So what does this really mean for you, though? OK, remember that bonds are those slow, steady turtles paying you interest. And bonds are also not, like, the most intuitive thing to understand. So to picture this, think of your bonds as actual turtles.

RICK MILLER: OK. And if you want to use that metaphor - right? - then your turtles have numbers on their backs.

ARNOLD: Rick Miller runs a financial planning service outside Boston. And he says, let's say they have twos on their backs 'cause they're paying you 2% a year on your investment, and they just keep doing that guaranteed. Unless the company fails or something, that's how bonds work.

WOODS: But new bonds are always getting issued, and they might pay different interest rates. And so that's what's happening right now. Interest rates have quickly risen for all kinds of new bonds.

ARNOLD: So now, you could buy the same type of bond, but now let's say it could pay 5% - pay you back much more money.

WOODS: So these are faster, better turtles, essentially - like, we are now racing these turtles. So you have your 2% turtle. It's still going as fast as it used to go. But in a competition, you can see the faster turtle's out there. And if you want to sell your 2% turtle, that's a bit of a problem.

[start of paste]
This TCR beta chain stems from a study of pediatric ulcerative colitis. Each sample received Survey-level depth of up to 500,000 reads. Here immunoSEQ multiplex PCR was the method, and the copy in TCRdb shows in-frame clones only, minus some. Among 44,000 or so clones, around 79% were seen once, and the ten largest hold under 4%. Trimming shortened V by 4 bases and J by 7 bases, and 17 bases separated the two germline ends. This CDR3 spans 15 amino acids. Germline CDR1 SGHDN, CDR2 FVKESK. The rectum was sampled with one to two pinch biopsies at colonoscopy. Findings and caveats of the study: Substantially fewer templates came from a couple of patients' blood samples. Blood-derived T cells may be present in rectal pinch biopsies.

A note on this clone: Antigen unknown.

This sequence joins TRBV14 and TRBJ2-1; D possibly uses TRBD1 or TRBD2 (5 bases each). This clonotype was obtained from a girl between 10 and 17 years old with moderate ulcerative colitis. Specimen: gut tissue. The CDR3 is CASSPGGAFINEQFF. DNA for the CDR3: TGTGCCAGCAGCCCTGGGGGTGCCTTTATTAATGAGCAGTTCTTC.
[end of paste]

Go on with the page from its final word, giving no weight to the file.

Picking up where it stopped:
ARNOLD: Is it kind of like nobody wants to buy my crappy, slow turtles?

MILLER: Well they can buy those speedy, nifty, new five turtles. So why are they going to want your slow two turtle? And you can say, well, my turtle is still a nice turtle. It's a really cute turtle. But if you want to sell it, you're going to have to give them a discount.

ARNOLD: That right there is why your bond fund has fallen in value. Basically, you have to cut the price to sell it, or nobody wants it because people have better options - bonds that pay more money back.

WOODS: But - and this is really important - your bonds, even though, on paper, the price is lower if you want to sell them, you're still going to get that same 2% of interest based on the original amount you invested.

MILLER: Your turtle is not dying. Your turtle is not even sick, right? It's just a two.

WOODS: But Rick Miller says a big takeaway here for everyday investors is don't panic and sell all your bonds just because the price dropped.

ARNOLD: Yeah, because, he says, somebody like retiree Deborah McDaniel - if she was making $10,000 a year in interest income off of the bonds in her retirement portfolio, if she doesn't sell them...

MILLER: It should still be generating $10,000 a year - that bond fund - that bond portfolio.

ARNOLD: Even if it's gone down in price, it still pays her the same amount of money. That is key to understand in all of this, and it's reassuring to Deborah.

MCDANIEL: It's good to know that my entire portfolio hasn't tanked. So you'd have to look at not just your balance, but at the income part of your quarterly statements.

ARNOLD: The problem for retirees, of course, is that many do have to sell some bonds from their retirement account to pay for expenses - their rent or their mortgage - or if you're selling shares of your 529 plan to pay your kid's college tuition.